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I don't believe ปี่ is ever used to refer to a flute, whereas it is used to refer to various oboes and free-reed pipes. Which flute does it refer to? 06:26, 16 December 2008 (UTC)

ปี่แก้ว = glass flute
ปี่ไฉน = Thai flute
ปี่ชวา = Java flute
ปี่นอก = Western flute —Stephen 08:18, 16 December 2008 (UTC)

The first is an oboe (or a metaphorical description thereof), the second is an oboe, the third is an oboe, and the fourth is an oboe. None is a flute. How do you get that these terms refer to flutes? A flute and an oboe are quite different instruments, and we should not conflate them. 08:30, 16 December 2008 (UTC)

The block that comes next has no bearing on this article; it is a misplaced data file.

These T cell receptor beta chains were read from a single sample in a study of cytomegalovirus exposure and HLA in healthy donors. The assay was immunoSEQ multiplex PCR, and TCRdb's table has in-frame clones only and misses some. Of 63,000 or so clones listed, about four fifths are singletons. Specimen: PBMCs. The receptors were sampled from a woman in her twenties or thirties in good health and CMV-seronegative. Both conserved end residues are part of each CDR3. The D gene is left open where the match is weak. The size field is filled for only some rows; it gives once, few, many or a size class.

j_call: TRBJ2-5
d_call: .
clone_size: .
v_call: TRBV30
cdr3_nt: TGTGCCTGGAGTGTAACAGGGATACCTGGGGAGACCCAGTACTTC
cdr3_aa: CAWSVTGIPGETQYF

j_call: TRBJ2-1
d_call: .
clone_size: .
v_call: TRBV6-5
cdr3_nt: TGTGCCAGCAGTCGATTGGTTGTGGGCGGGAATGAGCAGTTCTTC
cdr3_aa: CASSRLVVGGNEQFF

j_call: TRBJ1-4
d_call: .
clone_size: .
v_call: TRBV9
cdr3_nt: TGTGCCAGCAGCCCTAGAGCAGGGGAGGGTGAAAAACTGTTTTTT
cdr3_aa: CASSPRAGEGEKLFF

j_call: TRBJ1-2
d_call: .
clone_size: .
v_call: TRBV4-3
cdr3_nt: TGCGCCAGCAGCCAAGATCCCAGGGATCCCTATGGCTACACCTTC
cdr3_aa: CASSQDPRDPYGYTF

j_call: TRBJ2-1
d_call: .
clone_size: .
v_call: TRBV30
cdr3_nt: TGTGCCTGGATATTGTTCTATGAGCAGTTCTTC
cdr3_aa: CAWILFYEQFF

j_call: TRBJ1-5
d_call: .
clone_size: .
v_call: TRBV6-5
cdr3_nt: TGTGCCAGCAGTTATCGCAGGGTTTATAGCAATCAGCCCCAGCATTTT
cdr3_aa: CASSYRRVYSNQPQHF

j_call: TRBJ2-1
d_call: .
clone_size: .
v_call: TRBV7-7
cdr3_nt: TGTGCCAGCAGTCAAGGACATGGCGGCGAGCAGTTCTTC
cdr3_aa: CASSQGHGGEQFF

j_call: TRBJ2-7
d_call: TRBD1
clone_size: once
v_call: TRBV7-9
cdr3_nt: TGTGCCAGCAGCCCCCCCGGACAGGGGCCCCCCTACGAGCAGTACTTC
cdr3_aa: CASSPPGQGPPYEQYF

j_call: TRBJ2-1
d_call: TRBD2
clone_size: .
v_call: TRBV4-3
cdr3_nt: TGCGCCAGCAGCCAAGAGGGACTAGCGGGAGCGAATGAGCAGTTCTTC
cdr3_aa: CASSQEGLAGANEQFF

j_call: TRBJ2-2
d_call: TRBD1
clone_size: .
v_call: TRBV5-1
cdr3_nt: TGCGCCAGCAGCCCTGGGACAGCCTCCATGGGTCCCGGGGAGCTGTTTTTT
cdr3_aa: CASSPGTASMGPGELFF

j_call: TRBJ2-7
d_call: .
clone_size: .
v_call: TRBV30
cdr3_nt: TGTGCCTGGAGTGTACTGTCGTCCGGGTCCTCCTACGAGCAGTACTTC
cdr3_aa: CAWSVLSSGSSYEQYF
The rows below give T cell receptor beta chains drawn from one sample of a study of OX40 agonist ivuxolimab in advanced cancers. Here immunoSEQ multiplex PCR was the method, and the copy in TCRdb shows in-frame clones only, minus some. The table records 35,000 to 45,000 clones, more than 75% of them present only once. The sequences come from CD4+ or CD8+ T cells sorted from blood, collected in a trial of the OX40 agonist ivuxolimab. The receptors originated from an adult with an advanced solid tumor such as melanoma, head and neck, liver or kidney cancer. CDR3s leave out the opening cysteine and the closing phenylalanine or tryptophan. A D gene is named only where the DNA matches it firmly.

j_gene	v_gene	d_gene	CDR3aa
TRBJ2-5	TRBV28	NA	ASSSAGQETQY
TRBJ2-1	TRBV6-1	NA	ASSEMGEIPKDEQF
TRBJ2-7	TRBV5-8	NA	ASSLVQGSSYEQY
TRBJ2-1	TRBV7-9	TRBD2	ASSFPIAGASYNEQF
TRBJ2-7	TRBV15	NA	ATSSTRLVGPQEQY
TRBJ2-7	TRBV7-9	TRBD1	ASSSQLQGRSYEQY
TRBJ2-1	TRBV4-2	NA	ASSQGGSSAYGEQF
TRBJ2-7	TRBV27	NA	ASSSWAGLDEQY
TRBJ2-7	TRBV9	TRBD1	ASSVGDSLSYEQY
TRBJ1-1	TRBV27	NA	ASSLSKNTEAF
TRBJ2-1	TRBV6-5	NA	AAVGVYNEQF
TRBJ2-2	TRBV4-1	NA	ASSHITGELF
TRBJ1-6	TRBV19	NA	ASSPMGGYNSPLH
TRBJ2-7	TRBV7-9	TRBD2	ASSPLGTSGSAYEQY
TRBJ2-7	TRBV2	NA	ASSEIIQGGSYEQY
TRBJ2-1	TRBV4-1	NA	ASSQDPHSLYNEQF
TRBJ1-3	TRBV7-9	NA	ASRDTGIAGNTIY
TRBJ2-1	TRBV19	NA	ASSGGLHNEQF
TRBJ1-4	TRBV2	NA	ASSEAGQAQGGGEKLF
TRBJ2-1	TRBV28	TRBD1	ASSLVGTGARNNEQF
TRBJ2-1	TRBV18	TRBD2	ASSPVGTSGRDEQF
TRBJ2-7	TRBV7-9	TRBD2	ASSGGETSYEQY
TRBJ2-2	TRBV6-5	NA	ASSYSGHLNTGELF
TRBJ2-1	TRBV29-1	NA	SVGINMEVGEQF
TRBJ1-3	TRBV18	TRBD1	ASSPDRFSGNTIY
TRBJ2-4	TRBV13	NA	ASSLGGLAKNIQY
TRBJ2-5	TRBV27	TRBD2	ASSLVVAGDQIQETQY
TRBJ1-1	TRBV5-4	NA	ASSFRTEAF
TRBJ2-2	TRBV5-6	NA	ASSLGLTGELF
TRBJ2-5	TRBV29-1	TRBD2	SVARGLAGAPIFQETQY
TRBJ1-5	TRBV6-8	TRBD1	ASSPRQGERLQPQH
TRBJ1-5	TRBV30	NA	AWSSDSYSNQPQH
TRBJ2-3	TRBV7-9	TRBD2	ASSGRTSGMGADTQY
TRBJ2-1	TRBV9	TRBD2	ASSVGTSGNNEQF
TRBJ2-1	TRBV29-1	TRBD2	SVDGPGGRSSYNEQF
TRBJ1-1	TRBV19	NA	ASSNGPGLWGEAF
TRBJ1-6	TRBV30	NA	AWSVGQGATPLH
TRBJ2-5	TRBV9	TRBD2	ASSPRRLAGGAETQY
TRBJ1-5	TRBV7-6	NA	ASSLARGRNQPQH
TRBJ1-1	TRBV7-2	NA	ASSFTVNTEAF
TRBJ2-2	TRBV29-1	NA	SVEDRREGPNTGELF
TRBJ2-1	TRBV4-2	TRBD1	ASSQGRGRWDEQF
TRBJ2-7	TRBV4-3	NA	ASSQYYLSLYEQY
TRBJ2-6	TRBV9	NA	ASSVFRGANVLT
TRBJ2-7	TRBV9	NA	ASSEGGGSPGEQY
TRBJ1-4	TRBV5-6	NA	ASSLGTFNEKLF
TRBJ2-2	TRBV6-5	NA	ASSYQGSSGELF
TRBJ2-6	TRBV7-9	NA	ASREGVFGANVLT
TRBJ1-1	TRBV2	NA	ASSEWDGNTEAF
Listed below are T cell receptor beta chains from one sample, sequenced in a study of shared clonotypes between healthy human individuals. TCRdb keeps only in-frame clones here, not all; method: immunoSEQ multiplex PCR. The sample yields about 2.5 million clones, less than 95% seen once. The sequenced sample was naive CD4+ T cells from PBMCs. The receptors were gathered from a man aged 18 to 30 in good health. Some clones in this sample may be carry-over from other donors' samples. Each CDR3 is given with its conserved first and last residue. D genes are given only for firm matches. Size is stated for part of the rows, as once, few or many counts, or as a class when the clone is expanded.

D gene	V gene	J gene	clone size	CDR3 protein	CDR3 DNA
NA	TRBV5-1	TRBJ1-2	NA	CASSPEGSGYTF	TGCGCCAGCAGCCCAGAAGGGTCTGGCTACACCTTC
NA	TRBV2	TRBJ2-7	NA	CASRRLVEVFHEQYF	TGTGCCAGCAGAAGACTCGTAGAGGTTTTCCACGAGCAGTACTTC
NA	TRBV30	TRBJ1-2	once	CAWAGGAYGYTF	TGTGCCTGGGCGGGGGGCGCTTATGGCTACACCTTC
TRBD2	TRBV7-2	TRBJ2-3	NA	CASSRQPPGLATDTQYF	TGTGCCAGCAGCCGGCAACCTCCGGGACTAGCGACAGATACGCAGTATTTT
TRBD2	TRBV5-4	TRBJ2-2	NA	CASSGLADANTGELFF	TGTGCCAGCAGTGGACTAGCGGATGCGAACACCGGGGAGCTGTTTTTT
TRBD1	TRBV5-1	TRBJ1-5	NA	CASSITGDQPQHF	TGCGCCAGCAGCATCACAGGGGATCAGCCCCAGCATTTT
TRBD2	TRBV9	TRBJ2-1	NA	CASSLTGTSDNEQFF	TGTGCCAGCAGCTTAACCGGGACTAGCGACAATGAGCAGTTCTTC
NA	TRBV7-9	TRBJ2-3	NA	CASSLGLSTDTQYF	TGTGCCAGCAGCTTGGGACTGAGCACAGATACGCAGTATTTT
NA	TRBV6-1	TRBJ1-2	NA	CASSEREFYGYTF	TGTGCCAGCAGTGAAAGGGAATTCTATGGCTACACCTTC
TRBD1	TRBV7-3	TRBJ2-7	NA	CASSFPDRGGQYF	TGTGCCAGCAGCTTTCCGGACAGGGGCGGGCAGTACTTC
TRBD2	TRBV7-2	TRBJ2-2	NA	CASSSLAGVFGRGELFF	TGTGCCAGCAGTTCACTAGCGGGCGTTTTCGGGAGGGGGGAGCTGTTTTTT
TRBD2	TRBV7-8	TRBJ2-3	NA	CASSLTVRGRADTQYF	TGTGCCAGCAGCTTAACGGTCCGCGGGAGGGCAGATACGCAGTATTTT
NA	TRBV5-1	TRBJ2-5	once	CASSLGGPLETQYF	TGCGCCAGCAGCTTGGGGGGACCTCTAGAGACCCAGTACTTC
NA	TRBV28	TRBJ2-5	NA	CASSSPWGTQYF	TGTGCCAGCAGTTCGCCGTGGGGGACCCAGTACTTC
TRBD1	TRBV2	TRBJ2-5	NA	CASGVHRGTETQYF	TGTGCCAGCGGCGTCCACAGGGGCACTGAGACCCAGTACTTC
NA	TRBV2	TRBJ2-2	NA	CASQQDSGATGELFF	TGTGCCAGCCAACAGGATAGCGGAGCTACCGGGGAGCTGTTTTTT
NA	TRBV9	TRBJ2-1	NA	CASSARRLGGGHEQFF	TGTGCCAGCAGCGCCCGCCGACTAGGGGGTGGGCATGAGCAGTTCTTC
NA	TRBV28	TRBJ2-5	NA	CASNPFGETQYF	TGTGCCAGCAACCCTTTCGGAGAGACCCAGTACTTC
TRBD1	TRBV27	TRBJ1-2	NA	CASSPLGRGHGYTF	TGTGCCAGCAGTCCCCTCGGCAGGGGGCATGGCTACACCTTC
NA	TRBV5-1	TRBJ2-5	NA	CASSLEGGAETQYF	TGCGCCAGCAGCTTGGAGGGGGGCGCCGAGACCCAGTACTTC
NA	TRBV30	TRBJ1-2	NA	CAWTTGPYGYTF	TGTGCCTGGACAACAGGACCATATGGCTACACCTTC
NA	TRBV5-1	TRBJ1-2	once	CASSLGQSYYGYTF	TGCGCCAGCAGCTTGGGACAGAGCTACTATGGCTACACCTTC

Why do you call them oboes? To me, they’re flutes. —Stephen 09:07, 16 December 2008 (UTC)

A flute has no reed at all, while an oboe has a double or quadruple reed. An instrument with any kind of reed is never called a flute. Thai music does have a flute, and it is called ขลุ่ย. In Thai, the Western flute is apparently called ฟลุต. 09:23, 16 December 2008 (UTC)

You can see the small double reed in this photo.

Oboe modern.jpg 09:28, 16 December 2008 (UTC)

The reed in the photo is clear. ปี่นอก, etc., has a reed like an oboe? I didn’t remember seeing something that looked like a reed. Maybe the reed was inside. —Stephen 09:30, 16 December 2008 (UTC)

This information is readily available via Google Images, etc. See [1]. I play a number of these instruments and can assure you that every type of ปี่ has a quadruple reed save the ปี่จุม, which is a free reed pipe. 09:51, 16 December 2008 (UTC)